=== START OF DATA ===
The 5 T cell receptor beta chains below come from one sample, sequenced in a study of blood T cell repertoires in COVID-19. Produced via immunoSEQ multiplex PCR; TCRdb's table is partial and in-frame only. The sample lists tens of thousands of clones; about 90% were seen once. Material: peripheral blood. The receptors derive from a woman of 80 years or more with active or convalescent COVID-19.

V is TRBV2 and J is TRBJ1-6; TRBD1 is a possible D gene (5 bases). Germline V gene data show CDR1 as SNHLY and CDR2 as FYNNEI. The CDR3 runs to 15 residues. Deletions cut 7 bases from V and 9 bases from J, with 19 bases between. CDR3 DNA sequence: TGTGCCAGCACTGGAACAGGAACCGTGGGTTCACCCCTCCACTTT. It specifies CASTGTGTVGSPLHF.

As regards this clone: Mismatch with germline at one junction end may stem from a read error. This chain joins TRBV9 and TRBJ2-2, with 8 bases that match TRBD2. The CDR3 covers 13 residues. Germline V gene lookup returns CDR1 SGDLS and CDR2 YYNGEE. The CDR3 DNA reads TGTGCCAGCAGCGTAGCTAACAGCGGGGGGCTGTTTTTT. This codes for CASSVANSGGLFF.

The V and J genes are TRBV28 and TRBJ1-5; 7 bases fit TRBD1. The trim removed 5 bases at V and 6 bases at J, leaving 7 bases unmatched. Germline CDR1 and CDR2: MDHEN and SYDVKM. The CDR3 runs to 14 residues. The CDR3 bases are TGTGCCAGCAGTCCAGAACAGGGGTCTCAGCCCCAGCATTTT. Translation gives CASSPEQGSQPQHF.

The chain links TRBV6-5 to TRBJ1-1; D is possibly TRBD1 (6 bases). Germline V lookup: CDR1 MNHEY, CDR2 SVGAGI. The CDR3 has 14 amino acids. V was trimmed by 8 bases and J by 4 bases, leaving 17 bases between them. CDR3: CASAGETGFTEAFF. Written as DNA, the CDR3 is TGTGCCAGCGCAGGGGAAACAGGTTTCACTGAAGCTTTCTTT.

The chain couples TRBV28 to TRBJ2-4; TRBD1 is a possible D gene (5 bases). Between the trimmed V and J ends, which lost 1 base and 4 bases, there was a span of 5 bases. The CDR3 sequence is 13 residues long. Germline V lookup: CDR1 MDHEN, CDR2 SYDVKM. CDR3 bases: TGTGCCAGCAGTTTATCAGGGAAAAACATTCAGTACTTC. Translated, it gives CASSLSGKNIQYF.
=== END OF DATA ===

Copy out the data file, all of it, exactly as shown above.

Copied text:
The 5 T cell receptor beta chains below come from one sample, sequenced in a study of blood T cell repertoires in COVID-19. Produced via immunoSEQ multiplex PCR; TCRdb's table is partial and in-frame only. The sample lists tens of thousands of clones; about 90% were seen once. Material: peripheral blood. The receptors derive from a woman of 80 years or more with active or convalescent COVID-19.

V is TRBV2 and J is TRBJ1-6; TRBD1 is a possible D gene (5 bases). Germline V gene data show CDR1 as SNHLY and CDR2 as FYNNEI. The CDR3 runs to 15 residues. Deletions cut 7 bases from V and 9 bases from J, with 19 bases between. CDR3 DNA sequence: TGTGCCAGCACTGGAACAGGAACCGTGGGTTCACCCCTCCACTTT. It specifies CASTGTGTVGSPLHF.

As regards this clone: Mismatch with germline at one junction end may stem from a read error. This chain joins TRBV9 and TRBJ2-2, with 8 bases that match TRBD2. The CDR3 covers 13 residues. Germline V gene lookup returns CDR1 SGDLS and CDR2 YYNGEE. The CDR3 DNA reads TGTGCCAGCAGCGTAGCTAACAGCGGGGGGCTGTTTTTT. This codes for CASSVANSGGLFF.

The V and J genes are TRBV28 and TRBJ1-5; 7 bases fit TRBD1. The trim removed 5 bases at V and 6 bases at J, leaving 7 bases unmatched. Germline CDR1 and CDR2: MDHEN and SYDVKM. The CDR3 runs to 14 residues. The CDR3 bases are TGTGCCAGCAGTCCAGAACAGGGGTCTCAGCCCCAGCATTTT. Translation gives CASSPEQGSQPQHF.

The chain links TRBV6-5 to TRBJ1-1; D is possibly TRBD1 (6 bases). Germline V lookup: CDR1 MNHEY, CDR2 SVGAGI. The CDR3 has 14 amino acids. V was trimmed by 8 bases and J by 4 bases, leaving 17 bases between them. CDR3: CASAGETGFTEAFF. Written as DNA, the CDR3 is TGTGCCAGCGCAGGGGAAACAGGTTTCACTGAAGCTTTCTTT.

The chain couples TRBV28 to TRBJ2-4; TRBD1 is a possible D gene (5 bases). Between the trimmed V and J ends, which lost 1 base and 4 bases, there was a span of 5 bases. The CDR3 sequence is 13 residues long. Germline V lookup: CDR1 MDHEN, CDR2 SYDVKM. CDR3 bases: TGTGCCAGCAGTTTATCAGGGAAAAACATTCAGTACTTC. Translated, it gives CASSLSGKNIQYF.